Being food producers, farmers know there is no such thing as a free lunch. Someone somewhere has worked hard to provide such generosity.
Farms have to earn farmers a living. We are businesses; at times pretty thin businesses. Figures from the National Food Strategy comparing return on capital across the food chain show a stark divide.
Food manufacturers and processors earn well into double figures. Retailers and ag-input suppliers rake in 6-8 per cent. Brace yourselves, farmers average 1 per cent. That’s an average. Many make negative real returns.
It wasn’t always like that. In the days of intervention pricing, money flowed from swelling grain mountains. The 1980s cartoon of an East Anglian farmer sat by his swimming pool complaining about the weather wasn’t that far off. But for most those mountains are now molehills.
This will be a scratchy year in the fens with the Covid-19 potato glut, our beet fields jaundiced with virus, late and droughty wheat. If only there was a net margin on fat hen.
Across the East some farming families maintain the lifestyle of a generation ago with Range Rovers, skiing holidays and private schools. But increasingly, this is paid for by selling chunks of land, or from wealth generated off-farm or long ago. Many a grand farmhouse has a dusty portrait of a peasant in the attic.
But farming is a tradition too. Farmers are part of their communities and cultivate goodwill. Here we let the local museum have part of a field as carparking. Many farmers do more and don’t expect a penny.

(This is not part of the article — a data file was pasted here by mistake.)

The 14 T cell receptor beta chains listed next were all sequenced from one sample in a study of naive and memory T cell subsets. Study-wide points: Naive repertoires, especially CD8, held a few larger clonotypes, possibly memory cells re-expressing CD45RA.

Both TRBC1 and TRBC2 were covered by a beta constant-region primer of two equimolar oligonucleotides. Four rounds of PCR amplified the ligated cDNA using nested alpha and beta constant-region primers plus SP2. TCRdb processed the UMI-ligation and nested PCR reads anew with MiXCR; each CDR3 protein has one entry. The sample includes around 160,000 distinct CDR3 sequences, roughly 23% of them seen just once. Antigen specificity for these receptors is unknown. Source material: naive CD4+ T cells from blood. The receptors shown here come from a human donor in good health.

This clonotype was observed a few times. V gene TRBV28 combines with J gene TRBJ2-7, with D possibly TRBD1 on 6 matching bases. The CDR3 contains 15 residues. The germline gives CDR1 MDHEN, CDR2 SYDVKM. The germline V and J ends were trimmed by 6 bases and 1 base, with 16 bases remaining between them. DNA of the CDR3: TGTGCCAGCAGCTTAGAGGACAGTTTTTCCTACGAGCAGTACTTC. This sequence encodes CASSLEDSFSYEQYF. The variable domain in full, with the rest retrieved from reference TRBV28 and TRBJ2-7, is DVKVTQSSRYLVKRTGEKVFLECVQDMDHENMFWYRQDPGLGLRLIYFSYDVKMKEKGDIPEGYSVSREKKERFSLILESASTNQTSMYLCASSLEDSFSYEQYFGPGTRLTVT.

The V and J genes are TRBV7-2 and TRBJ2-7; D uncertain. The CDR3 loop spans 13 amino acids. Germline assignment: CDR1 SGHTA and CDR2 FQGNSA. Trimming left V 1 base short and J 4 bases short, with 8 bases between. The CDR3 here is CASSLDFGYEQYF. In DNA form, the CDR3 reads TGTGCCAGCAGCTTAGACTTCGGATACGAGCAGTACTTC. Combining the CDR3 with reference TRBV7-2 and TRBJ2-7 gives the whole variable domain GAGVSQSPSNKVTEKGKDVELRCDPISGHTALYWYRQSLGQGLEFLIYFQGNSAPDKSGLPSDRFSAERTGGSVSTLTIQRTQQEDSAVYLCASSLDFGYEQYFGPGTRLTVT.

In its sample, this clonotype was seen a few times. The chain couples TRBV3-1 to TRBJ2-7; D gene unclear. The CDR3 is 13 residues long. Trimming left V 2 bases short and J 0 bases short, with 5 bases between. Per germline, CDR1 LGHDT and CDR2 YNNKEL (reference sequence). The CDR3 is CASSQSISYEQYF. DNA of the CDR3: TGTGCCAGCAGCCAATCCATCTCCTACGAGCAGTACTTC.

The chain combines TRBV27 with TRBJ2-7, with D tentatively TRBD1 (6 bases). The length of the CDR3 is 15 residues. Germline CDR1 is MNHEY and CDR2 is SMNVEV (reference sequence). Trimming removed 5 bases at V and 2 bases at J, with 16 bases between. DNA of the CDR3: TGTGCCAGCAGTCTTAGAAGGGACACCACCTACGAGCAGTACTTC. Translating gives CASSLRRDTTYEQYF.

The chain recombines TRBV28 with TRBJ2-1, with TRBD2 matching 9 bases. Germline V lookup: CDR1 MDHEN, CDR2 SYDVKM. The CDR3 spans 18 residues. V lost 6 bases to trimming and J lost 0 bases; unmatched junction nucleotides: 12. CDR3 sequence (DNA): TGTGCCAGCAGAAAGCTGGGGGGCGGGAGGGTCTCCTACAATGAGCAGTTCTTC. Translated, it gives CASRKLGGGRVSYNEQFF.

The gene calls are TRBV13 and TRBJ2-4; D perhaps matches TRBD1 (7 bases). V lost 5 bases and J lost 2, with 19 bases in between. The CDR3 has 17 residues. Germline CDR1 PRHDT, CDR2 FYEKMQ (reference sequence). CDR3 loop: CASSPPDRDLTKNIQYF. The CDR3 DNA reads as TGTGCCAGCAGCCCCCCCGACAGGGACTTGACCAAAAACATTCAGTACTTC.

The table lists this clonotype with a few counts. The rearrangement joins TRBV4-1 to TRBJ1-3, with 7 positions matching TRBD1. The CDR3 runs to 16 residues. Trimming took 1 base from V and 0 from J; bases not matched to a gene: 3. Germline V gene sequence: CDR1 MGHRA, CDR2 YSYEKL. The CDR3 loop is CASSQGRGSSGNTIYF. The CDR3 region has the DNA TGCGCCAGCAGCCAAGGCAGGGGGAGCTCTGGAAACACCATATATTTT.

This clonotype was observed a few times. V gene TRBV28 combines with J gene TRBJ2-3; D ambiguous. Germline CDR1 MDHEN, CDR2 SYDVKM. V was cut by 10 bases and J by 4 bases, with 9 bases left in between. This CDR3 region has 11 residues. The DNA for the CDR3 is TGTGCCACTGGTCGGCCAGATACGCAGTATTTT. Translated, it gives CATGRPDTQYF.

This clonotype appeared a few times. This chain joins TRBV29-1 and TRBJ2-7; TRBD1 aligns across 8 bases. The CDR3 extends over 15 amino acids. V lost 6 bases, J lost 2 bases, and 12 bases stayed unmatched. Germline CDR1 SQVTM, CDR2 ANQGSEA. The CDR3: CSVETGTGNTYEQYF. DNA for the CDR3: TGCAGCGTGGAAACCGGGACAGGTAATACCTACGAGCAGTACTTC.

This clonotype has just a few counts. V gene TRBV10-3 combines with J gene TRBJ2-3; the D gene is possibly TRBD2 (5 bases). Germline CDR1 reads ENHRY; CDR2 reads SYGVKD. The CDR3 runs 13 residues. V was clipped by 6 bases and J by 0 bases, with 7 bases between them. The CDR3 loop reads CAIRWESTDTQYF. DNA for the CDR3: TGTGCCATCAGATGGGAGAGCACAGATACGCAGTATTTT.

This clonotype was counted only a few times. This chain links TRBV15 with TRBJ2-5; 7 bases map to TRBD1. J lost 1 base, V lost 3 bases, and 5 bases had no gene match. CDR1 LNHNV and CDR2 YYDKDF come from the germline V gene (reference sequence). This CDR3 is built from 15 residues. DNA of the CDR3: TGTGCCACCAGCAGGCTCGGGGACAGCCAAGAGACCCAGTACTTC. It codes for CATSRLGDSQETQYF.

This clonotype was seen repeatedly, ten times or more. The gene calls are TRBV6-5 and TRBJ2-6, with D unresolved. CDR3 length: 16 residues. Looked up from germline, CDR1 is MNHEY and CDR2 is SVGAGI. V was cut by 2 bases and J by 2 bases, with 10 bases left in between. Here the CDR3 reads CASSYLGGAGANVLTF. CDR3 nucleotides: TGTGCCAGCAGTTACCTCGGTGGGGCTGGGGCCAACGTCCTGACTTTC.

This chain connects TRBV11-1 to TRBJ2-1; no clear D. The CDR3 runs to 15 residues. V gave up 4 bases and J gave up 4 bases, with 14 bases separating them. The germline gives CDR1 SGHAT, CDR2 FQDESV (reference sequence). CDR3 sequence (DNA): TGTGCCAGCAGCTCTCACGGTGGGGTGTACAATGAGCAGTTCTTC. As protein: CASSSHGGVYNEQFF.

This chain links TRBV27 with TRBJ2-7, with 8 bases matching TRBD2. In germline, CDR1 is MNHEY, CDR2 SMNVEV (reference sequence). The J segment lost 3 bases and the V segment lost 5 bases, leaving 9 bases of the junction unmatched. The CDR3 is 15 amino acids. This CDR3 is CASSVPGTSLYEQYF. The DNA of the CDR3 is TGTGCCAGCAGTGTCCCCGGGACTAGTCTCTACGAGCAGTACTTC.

So last week farmers were angered when Lord Somerleyton, with a 2,020-hectare (5,000-acre) estate, launched WildEast, a plan to rewild 250,000ha (617,000 acres), with the quip that as some homeowners give their gardens over to nature for free, farmers should feel shame for expecting a grant.
Farmers, he said, should reverse species loss without subsidies. The catch is, of course, that homeowners do not depend on their lawns to pay the bills. Neither, we suspect, does he.
No farmer I know feels empowered by Basic Payments. Basically, we are on benefits. But taking it away over seven years will cause pain. The great hope is new income streams from carbon/environmental markets on top of whatever public good payments are available in the Environmental Land Management scheme.
To give away your advantages and unique assets for free is bad business. To let others make you give it away is feudal.
In contrast, myself and 21 neighbours formed the Ely Nature-Friendly Farming Zone. We share knowledge and experience of farming to benefit both nature and our bank balances.
Sustainability is a buzzword, but it is a good one because giving things away for free is not sustainable. Working together on a worthy goal and an eye on the books is.